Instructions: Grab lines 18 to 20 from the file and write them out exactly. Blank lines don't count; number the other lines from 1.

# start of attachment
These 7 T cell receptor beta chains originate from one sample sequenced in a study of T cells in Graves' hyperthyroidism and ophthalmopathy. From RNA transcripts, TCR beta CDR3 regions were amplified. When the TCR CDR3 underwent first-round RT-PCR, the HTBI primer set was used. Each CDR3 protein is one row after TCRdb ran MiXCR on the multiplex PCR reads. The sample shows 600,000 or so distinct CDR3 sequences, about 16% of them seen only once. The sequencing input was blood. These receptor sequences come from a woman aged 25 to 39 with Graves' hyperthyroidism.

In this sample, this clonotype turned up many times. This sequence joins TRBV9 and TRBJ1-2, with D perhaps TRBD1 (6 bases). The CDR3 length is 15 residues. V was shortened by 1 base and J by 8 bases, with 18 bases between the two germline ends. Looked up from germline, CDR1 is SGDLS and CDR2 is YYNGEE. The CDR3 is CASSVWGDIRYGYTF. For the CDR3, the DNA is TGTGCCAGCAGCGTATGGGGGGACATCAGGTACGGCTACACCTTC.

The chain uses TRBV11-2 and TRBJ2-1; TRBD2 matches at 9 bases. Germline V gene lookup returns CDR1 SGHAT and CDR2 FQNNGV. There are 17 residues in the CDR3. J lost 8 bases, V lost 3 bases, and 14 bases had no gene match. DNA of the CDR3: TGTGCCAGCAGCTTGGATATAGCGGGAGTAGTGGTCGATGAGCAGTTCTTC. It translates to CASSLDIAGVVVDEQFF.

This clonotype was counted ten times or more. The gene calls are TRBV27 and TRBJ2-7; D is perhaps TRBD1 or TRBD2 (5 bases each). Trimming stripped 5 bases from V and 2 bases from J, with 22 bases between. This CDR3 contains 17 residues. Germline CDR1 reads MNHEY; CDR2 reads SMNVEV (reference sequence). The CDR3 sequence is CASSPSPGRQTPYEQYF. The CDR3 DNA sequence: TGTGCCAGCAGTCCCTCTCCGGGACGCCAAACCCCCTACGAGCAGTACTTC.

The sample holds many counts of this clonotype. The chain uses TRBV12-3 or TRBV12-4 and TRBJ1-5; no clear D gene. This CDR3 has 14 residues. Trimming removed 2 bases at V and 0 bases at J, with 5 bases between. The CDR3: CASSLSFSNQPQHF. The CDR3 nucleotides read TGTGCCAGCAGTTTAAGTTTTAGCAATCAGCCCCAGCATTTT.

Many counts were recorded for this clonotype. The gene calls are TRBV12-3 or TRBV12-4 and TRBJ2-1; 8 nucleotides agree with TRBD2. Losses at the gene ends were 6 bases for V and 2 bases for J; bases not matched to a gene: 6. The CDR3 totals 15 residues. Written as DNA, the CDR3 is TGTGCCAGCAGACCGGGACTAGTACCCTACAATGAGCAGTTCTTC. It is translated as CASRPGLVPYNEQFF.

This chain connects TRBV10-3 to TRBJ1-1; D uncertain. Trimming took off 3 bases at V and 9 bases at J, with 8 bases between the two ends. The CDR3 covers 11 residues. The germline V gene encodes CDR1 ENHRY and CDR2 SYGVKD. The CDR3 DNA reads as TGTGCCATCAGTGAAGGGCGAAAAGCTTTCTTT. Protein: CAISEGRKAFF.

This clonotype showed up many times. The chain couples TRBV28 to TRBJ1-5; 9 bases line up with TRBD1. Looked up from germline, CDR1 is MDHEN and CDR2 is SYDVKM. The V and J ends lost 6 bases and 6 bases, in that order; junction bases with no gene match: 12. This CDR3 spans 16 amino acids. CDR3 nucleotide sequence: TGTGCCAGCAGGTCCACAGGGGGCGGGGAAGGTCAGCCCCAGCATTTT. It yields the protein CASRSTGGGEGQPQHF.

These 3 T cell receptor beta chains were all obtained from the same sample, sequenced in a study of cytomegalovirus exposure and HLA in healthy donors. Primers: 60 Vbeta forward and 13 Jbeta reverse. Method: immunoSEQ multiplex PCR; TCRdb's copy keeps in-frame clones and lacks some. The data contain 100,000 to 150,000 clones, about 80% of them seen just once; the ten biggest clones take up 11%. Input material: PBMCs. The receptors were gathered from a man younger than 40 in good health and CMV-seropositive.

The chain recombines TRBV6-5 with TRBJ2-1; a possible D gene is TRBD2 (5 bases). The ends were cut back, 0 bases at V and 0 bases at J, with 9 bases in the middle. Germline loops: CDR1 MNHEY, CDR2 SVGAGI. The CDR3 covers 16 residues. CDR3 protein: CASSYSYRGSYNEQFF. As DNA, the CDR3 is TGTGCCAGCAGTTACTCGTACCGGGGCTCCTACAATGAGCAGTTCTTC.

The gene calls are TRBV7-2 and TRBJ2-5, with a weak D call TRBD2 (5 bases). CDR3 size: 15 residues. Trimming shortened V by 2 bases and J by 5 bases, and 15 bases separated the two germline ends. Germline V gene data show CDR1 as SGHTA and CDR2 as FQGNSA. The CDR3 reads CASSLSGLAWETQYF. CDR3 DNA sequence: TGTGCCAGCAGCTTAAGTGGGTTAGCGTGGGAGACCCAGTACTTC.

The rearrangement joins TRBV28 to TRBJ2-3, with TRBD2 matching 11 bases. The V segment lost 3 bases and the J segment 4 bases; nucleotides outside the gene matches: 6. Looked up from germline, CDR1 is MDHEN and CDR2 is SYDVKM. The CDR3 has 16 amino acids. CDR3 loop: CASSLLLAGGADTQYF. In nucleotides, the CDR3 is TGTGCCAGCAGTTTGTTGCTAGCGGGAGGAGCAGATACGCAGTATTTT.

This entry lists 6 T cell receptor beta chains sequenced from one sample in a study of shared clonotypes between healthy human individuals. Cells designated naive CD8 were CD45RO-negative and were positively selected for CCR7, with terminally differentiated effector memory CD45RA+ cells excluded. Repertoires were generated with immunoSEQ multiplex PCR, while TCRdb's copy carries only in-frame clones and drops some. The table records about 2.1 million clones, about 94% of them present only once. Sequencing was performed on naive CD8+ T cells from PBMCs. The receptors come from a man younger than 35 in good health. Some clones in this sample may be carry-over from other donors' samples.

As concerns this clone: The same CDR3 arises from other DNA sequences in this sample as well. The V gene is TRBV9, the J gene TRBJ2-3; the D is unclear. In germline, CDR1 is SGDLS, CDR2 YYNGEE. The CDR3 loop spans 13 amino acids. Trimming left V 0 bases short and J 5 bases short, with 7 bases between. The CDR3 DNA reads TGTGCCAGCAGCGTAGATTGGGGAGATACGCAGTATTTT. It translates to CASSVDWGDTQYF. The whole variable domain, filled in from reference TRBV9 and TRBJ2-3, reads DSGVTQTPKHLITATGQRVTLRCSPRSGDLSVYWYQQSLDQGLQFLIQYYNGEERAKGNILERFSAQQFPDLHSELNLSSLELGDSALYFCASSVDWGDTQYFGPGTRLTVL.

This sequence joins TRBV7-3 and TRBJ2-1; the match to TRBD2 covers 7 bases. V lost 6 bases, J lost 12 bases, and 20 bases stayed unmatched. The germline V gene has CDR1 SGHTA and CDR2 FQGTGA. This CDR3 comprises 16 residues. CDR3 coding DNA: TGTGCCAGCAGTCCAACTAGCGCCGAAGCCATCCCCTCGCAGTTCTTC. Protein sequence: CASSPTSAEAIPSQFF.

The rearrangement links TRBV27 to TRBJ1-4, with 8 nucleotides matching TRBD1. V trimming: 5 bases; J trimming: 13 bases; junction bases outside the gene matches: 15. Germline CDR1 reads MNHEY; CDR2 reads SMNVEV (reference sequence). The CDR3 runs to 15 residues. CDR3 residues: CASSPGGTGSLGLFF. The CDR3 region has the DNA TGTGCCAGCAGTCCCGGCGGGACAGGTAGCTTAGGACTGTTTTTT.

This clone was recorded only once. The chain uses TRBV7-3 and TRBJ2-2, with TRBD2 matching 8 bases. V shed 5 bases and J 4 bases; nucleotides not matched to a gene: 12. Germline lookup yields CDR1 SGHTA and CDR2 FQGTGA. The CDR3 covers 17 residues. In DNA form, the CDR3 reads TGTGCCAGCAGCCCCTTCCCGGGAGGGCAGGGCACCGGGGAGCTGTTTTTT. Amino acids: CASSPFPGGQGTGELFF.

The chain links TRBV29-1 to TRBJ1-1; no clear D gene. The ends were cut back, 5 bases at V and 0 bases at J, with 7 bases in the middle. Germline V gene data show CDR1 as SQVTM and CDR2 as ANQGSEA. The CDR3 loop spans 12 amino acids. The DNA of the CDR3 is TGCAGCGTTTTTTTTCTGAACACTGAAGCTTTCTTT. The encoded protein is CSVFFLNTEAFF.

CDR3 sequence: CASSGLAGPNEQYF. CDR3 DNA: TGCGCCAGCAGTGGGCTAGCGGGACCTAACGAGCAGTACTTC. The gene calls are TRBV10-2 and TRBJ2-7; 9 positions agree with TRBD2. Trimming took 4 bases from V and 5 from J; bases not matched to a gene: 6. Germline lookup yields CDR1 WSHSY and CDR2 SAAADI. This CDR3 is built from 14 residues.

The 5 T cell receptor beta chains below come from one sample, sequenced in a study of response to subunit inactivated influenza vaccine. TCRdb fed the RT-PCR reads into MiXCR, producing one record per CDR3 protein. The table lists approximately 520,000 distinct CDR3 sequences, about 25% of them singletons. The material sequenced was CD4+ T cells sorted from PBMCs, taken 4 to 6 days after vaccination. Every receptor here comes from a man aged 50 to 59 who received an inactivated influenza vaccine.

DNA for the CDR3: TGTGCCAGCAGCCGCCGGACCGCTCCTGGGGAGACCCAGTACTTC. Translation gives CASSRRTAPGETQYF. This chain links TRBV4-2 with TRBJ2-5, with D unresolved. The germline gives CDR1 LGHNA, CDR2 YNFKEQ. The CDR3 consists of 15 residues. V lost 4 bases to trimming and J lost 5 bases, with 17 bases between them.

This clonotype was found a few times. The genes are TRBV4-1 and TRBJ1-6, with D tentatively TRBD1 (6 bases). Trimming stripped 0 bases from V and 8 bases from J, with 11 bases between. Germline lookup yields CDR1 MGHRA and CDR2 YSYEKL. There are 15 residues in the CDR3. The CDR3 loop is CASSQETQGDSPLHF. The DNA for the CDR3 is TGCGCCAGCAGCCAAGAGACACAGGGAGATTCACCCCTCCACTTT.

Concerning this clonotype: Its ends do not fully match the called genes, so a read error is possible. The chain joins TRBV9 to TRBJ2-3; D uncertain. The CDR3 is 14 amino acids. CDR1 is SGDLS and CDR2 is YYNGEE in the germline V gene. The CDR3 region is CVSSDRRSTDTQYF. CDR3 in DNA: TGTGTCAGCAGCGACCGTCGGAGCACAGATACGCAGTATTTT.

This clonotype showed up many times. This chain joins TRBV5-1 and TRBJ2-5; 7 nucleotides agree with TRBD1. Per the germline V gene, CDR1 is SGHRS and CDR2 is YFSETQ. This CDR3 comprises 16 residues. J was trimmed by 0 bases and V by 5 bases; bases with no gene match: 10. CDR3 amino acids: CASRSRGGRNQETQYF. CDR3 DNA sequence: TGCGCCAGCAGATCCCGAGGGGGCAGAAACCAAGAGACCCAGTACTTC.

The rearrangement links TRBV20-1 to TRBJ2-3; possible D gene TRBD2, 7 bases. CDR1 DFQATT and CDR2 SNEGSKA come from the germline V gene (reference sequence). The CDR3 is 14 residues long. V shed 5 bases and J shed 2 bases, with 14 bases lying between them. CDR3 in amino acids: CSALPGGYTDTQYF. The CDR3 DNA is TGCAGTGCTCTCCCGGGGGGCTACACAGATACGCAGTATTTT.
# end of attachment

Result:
The chain links TRBV29-1 to TRBJ1-1; no clear D gene. The ends were cut back, 5 bases at V and 0 bases at J, with 7 bases in the middle. Germline V gene data show CDR1 as SQVTM and CDR2 as ANQGSEA. The CDR3 loop spans 12 amino acids. The DNA of the CDR3 is TGCAGCGTTTTTTTTCTGAACACTGAAGCTTTCTTT. The encoded protein is CSVFFLNTEAFF.

CDR3 sequence: CASSGLAGPNEQYF. CDR3 DNA: TGCGCCAGCAGTGGGCTAGCGGGACCTAACGAGCAGTACTTC. The gene calls are TRBV10-2 and TRBJ2-7; 9 positions agree with TRBD2. Trimming took 4 bases from V and 5 from J; bases not matched to a gene: 6. Germline lookup yields CDR1 WSHSY and CDR2 SAAADI. This CDR3 is built from 14 residues.

The 5 T cell receptor beta chains below come from one sample, sequenced in a study of response to subunit inactivated influenza vaccine. TCRdb fed the RT-PCR reads into MiXCR, producing one record per CDR3 protein. The table lists approximately 520,000 distinct CDR3 sequences, about 25% of them singletons. The material sequenced was CD4+ T cells sorted from PBMCs, taken 4 to 6 days after vaccination. Every receptor here comes from a man aged 50 to 59 who received an inactivated influenza vaccine.